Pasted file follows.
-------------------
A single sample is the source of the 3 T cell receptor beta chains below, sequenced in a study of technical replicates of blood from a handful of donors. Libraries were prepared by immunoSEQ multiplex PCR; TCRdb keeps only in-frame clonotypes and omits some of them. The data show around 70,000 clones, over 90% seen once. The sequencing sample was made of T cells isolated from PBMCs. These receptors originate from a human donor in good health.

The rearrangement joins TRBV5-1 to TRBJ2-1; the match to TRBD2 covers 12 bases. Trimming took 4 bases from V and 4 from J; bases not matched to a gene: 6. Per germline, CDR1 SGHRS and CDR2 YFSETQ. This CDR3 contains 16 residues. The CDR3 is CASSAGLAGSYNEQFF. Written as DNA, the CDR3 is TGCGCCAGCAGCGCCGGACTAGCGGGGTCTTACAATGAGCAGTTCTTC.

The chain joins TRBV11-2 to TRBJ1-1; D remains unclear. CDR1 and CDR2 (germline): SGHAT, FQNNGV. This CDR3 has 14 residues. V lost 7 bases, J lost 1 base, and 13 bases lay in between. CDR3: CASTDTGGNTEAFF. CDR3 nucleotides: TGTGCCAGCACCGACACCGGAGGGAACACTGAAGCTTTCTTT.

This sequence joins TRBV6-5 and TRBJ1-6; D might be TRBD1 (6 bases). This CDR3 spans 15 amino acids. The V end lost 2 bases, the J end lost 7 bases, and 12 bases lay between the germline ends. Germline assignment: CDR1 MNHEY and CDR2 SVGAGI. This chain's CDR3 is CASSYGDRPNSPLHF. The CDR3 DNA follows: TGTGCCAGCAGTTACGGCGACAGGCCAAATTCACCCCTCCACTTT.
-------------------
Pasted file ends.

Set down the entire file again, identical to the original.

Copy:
A single sample is the source of the 3 T cell receptor beta chains below, sequenced in a study of technical replicates of blood from a handful of donors. Libraries were prepared by immunoSEQ multiplex PCR; TCRdb keeps only in-frame clonotypes and omits some of them. The data show around 70,000 clones, over 90% seen once. The sequencing sample was made of T cells isolated from PBMCs. These receptors originate from a human donor in good health.

The rearrangement joins TRBV5-1 to TRBJ2-1; the match to TRBD2 covers 12 bases. Trimming took 4 bases from V and 4 from J; bases not matched to a gene: 6. Per germline, CDR1 SGHRS and CDR2 YFSETQ. This CDR3 contains 16 residues. The CDR3 is CASSAGLAGSYNEQFF. Written as DNA, the CDR3 is TGCGCCAGCAGCGCCGGACTAGCGGGGTCTTACAATGAGCAGTTCTTC.

The chain joins TRBV11-2 to TRBJ1-1; D remains unclear. CDR1 and CDR2 (germline): SGHAT, FQNNGV. This CDR3 has 14 residues. V lost 7 bases, J lost 1 base, and 13 bases lay in between. CDR3: CASTDTGGNTEAFF. CDR3 nucleotides: TGTGCCAGCACCGACACCGGAGGGAACACTGAAGCTTTCTTT.

This sequence joins TRBV6-5 and TRBJ1-6; D might be TRBD1 (6 bases). This CDR3 spans 15 amino acids. The V end lost 2 bases, the J end lost 7 bases, and 12 bases lay between the germline ends. Germline assignment: CDR1 MNHEY and CDR2 SVGAGI. This chain's CDR3 is CASSYGDRPNSPLHF. The CDR3 DNA follows: TGTGCCAGCAGTTACGGCGACAGGCCAAATTCACCCCTCCACTTT.